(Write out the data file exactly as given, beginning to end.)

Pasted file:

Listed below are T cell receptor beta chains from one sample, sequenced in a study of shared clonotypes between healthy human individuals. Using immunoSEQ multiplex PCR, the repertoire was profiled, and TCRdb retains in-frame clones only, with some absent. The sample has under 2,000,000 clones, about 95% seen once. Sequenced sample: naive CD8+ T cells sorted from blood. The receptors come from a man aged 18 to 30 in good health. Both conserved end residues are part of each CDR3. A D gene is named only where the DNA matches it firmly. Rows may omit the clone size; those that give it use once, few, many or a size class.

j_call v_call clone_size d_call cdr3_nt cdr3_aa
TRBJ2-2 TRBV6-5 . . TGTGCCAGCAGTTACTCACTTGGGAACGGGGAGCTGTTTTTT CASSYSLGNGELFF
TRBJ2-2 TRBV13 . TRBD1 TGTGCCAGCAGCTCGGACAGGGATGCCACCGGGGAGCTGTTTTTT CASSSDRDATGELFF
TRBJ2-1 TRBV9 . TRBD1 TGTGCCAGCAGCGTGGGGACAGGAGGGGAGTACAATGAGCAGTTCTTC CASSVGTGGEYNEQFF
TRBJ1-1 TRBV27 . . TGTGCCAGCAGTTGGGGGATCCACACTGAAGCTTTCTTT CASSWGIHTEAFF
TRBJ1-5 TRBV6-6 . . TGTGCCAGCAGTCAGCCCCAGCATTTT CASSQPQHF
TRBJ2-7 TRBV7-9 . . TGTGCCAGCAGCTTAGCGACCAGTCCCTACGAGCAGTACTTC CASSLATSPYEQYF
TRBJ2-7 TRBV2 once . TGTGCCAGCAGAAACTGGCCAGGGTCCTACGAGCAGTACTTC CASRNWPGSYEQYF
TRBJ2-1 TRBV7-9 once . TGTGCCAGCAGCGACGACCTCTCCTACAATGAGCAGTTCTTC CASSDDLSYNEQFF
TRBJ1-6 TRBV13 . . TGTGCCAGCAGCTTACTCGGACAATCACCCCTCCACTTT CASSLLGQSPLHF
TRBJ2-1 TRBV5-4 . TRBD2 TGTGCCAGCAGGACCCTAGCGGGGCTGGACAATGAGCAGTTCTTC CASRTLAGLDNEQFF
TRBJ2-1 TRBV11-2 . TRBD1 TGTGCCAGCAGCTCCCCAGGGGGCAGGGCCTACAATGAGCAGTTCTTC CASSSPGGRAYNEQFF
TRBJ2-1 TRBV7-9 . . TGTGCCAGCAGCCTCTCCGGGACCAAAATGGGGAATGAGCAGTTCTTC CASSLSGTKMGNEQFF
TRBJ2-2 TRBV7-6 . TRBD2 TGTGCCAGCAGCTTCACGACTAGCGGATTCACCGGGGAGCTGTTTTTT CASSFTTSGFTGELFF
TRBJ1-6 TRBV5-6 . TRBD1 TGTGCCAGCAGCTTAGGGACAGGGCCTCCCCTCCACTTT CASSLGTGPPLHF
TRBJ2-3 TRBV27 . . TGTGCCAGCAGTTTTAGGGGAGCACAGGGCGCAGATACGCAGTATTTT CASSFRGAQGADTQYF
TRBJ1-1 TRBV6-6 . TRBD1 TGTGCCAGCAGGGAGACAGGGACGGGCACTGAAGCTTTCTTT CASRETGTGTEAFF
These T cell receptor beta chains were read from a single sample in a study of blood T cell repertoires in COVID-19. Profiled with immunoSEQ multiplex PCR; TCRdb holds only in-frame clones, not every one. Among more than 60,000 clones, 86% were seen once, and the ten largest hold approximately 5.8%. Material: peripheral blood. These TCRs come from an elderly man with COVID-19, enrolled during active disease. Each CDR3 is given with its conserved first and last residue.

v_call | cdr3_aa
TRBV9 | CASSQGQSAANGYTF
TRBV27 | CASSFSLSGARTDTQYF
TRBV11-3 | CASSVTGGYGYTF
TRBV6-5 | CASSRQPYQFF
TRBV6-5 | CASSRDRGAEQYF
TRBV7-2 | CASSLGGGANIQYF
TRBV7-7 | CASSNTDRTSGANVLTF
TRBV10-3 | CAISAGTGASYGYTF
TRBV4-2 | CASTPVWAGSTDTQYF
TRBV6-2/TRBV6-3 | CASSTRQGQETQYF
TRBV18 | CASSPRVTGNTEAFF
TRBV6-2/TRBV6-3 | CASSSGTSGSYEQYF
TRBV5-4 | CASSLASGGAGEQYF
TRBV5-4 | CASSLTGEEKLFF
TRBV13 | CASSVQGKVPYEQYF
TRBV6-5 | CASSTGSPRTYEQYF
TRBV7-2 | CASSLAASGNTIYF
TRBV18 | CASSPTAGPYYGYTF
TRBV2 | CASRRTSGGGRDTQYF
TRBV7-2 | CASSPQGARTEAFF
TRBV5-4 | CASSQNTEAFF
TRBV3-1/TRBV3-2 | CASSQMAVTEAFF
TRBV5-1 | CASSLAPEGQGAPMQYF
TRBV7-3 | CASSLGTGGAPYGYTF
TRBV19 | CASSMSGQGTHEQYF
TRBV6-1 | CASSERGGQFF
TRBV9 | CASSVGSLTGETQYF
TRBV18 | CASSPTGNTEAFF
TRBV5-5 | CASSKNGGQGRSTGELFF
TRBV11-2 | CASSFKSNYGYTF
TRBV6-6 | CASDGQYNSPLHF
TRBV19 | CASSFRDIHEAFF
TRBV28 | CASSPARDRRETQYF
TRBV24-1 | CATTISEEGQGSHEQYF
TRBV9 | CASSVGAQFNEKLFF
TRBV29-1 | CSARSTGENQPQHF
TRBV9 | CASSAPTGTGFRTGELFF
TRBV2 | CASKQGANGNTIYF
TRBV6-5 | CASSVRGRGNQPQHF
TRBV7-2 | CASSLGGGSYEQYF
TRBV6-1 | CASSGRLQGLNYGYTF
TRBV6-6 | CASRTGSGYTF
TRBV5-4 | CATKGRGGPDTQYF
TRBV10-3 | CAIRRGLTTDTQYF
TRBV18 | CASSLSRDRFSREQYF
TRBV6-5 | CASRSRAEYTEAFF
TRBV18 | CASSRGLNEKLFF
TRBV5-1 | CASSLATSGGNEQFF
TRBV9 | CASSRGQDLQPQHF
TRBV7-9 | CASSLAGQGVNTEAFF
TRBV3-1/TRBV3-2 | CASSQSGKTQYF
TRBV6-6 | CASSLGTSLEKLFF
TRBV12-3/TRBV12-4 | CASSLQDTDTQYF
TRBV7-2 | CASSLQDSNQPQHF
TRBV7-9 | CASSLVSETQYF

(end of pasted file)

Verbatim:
Listed below are T cell receptor beta chains from one sample, sequenced in a study of shared clonotypes between healthy human individuals. Using immunoSEQ multiplex PCR, the repertoire was profiled, and TCRdb retains in-frame clones only, with some absent. The sample has under 2,000,000 clones, about 95% seen once. Sequenced sample: naive CD8+ T cells sorted from blood. The receptors come from a man aged 18 to 30 in good health. Both conserved end residues are part of each CDR3. A D gene is named only where the DNA matches it firmly. Rows may omit the clone size; those that give it use once, few, many or a size class.

j_call v_call clone_size d_call cdr3_nt cdr3_aa
TRBJ2-2 TRBV6-5 . . TGTGCCAGCAGTTACTCACTTGGGAACGGGGAGCTGTTTTTT CASSYSLGNGELFF
TRBJ2-2 TRBV13 . TRBD1 TGTGCCAGCAGCTCGGACAGGGATGCCACCGGGGAGCTGTTTTTT CASSSDRDATGELFF
TRBJ2-1 TRBV9 . TRBD1 TGTGCCAGCAGCGTGGGGACAGGAGGGGAGTACAATGAGCAGTTCTTC CASSVGTGGEYNEQFF
TRBJ1-1 TRBV27 . . TGTGCCAGCAGTTGGGGGATCCACACTGAAGCTTTCTTT CASSWGIHTEAFF
TRBJ1-5 TRBV6-6 . . TGTGCCAGCAGTCAGCCCCAGCATTTT CASSQPQHF
TRBJ2-7 TRBV7-9 . . TGTGCCAGCAGCTTAGCGACCAGTCCCTACGAGCAGTACTTC CASSLATSPYEQYF
TRBJ2-7 TRBV2 once . TGTGCCAGCAGAAACTGGCCAGGGTCCTACGAGCAGTACTTC CASRNWPGSYEQYF
TRBJ2-1 TRBV7-9 once . TGTGCCAGCAGCGACGACCTCTCCTACAATGAGCAGTTCTTC CASSDDLSYNEQFF
TRBJ1-6 TRBV13 . . TGTGCCAGCAGCTTACTCGGACAATCACCCCTCCACTTT CASSLLGQSPLHF
TRBJ2-1 TRBV5-4 . TRBD2 TGTGCCAGCAGGACCCTAGCGGGGCTGGACAATGAGCAGTTCTTC CASRTLAGLDNEQFF
TRBJ2-1 TRBV11-2 . TRBD1 TGTGCCAGCAGCTCCCCAGGGGGCAGGGCCTACAATGAGCAGTTCTTC CASSSPGGRAYNEQFF
TRBJ2-1 TRBV7-9 . . TGTGCCAGCAGCCTCTCCGGGACCAAAATGGGGAATGAGCAGTTCTTC CASSLSGTKMGNEQFF
TRBJ2-2 TRBV7-6 . TRBD2 TGTGCCAGCAGCTTCACGACTAGCGGATTCACCGGGGAGCTGTTTTTT CASSFTTSGFTGELFF
TRBJ1-6 TRBV5-6 . TRBD1 TGTGCCAGCAGCTTAGGGACAGGGCCTCCCCTCCACTTT CASSLGTGPPLHF
TRBJ2-3 TRBV27 . . TGTGCCAGCAGTTTTAGGGGAGCACAGGGCGCAGATACGCAGTATTTT CASSFRGAQGADTQYF
TRBJ1-1 TRBV6-6 . TRBD1 TGTGCCAGCAGGGAGACAGGGACGGGCACTGAAGCTTTCTTT CASRETGTGTEAFF
These T cell receptor beta chains were read from a single sample in a study of blood T cell repertoires in COVID-19. Profiled with immunoSEQ multiplex PCR; TCRdb holds only in-frame clones, not every one. Among more than 60,000 clones, 86% were seen once, and the ten largest hold approximately 5.8%. Material: peripheral blood. These TCRs come from an elderly man with COVID-19, enrolled during active disease. Each CDR3 is given with its conserved first and last residue.

v_call | cdr3_aa
TRBV9 | CASSQGQSAANGYTF
TRBV27 | CASSFSLSGARTDTQYF
TRBV11-3 | CASSVTGGYGYTF
TRBV6-5 | CASSRQPYQFF
TRBV6-5 | CASSRDRGAEQYF
TRBV7-2 | CASSLGGGANIQYF
TRBV7-7 | CASSNTDRTSGANVLTF
TRBV10-3 | CAISAGTGASYGYTF
TRBV4-2 | CASTPVWAGSTDTQYF
TRBV6-2/TRBV6-3 | CASSTRQGQETQYF
TRBV18 | CASSPRVTGNTEAFF
TRBV6-2/TRBV6-3 | CASSSGTSGSYEQYF
TRBV5-4 | CASSLASGGAGEQYF
TRBV5-4 | CASSLTGEEKLFF
TRBV13 | CASSVQGKVPYEQYF
TRBV6-5 | CASSTGSPRTYEQYF
TRBV7-2 | CASSLAASGNTIYF
TRBV18 | CASSPTAGPYYGYTF
TRBV2 | CASRRTSGGGRDTQYF
TRBV7-2 | CASSPQGARTEAFF
TRBV5-4 | CASSQNTEAFF
TRBV3-1/TRBV3-2 | CASSQMAVTEAFF
TRBV5-1 | CASSLAPEGQGAPMQYF
TRBV7-3 | CASSLGTGGAPYGYTF
TRBV19 | CASSMSGQGTHEQYF
TRBV6-1 | CASSERGGQFF
TRBV9 | CASSVGSLTGETQYF
TRBV18 | CASSPTGNTEAFF
TRBV5-5 | CASSKNGGQGRSTGELFF
TRBV11-2 | CASSFKSNYGYTF
TRBV6-6 | CASDGQYNSPLHF
TRBV19 | CASSFRDIHEAFF
TRBV28 | CASSPARDRRETQYF
TRBV24-1 | CATTISEEGQGSHEQYF
TRBV9 | CASSVGAQFNEKLFF
TRBV29-1 | CSARSTGENQPQHF
TRBV9 | CASSAPTGTGFRTGELFF
TRBV2 | CASKQGANGNTIYF
TRBV6-5 | CASSVRGRGNQPQHF
TRBV7-2 | CASSLGGGSYEQYF
TRBV6-1 | CASSGRLQGLNYGYTF
TRBV6-6 | CASRTGSGYTF
TRBV5-4 | CATKGRGGPDTQYF
TRBV10-3 | CAIRRGLTTDTQYF
TRBV18 | CASSLSRDRFSREQYF
TRBV6-5 | CASRSRAEYTEAFF
TRBV18 | CASSRGLNEKLFF
TRBV5-1 | CASSLATSGGNEQFF
TRBV9 | CASSRGQDLQPQHF
TRBV7-9 | CASSLAGQGVNTEAFF
TRBV3-1/TRBV3-2 | CASSQSGKTQYF
TRBV6-6 | CASSLGTSLEKLFF
TRBV12-3/TRBV12-4 | CASSLQDTDTQYF
TRBV7-2 | CASSLQDSNQPQHF
TRBV7-9 | CASSLVSETQYF